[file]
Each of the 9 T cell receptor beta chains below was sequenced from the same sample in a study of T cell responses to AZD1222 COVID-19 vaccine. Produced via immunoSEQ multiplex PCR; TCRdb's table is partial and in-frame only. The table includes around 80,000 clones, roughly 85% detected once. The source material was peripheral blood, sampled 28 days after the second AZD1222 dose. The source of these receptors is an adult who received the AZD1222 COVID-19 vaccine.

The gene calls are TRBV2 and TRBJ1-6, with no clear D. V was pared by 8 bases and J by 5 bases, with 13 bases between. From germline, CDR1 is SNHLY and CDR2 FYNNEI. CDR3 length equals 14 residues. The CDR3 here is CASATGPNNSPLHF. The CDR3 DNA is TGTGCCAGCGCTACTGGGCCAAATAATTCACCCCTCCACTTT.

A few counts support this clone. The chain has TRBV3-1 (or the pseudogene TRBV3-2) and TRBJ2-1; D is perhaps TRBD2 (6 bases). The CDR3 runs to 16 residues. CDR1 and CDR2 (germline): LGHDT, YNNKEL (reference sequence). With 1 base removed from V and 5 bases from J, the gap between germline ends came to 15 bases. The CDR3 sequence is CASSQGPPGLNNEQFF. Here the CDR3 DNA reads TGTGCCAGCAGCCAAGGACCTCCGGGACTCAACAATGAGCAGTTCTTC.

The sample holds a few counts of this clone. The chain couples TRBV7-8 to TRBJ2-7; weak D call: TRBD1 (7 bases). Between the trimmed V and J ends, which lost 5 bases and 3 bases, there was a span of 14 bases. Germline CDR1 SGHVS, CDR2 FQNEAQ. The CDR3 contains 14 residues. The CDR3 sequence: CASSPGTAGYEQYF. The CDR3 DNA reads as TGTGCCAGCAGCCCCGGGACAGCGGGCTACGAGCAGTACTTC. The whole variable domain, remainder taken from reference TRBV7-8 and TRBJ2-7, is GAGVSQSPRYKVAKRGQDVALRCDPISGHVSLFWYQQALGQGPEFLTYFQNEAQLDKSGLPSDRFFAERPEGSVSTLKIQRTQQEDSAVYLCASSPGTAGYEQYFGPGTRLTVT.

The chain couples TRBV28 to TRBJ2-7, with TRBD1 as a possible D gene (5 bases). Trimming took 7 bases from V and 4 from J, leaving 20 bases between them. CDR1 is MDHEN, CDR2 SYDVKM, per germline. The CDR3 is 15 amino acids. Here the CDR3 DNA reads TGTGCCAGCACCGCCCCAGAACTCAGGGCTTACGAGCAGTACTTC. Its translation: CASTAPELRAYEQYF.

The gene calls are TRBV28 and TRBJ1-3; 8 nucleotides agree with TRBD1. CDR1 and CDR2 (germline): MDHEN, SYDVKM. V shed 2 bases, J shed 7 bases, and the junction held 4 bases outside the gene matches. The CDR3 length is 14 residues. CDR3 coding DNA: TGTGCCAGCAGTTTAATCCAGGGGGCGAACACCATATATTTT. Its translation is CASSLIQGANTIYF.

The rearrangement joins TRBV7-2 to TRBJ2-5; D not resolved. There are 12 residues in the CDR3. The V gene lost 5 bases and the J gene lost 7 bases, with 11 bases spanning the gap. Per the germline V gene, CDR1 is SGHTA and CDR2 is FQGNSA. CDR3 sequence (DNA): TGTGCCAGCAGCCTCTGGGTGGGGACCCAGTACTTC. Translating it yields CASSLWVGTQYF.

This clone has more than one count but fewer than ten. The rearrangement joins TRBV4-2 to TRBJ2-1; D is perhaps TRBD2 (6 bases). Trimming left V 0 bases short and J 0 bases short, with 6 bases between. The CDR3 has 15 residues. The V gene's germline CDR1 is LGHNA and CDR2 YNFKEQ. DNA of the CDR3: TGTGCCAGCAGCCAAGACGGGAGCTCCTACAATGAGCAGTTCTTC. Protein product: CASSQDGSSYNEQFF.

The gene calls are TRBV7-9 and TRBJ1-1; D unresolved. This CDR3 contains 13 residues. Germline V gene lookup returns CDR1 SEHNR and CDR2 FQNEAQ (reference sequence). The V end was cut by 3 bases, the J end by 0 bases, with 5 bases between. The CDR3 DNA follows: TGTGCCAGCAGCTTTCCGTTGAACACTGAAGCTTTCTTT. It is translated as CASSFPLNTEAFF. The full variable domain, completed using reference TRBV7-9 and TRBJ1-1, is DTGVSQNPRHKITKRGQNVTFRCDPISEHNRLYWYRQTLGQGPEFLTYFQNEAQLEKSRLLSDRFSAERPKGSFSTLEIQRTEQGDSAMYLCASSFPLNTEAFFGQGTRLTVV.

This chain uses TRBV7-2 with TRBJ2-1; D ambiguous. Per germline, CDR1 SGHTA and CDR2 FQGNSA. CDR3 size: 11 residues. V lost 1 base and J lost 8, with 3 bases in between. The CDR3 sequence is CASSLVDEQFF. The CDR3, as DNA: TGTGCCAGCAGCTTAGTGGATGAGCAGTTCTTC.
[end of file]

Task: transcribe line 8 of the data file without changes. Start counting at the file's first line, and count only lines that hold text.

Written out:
This clone has more than one count but fewer than ten. The rearrangement joins TRBV4-2 to TRBJ2-1; D is perhaps TRBD2 (6 bases). Trimming left V 0 bases short and J 0 bases short, with 6 bases between. The CDR3 has 15 residues. The V gene's germline CDR1 is LGHNA and CDR2 YNFKEQ. DNA of the CDR3: TGTGCCAGCAGCCAAGACGGGAGCTCCTACAATGAGCAGTTCTTC. Protein product: CASSQDGSSYNEQFF.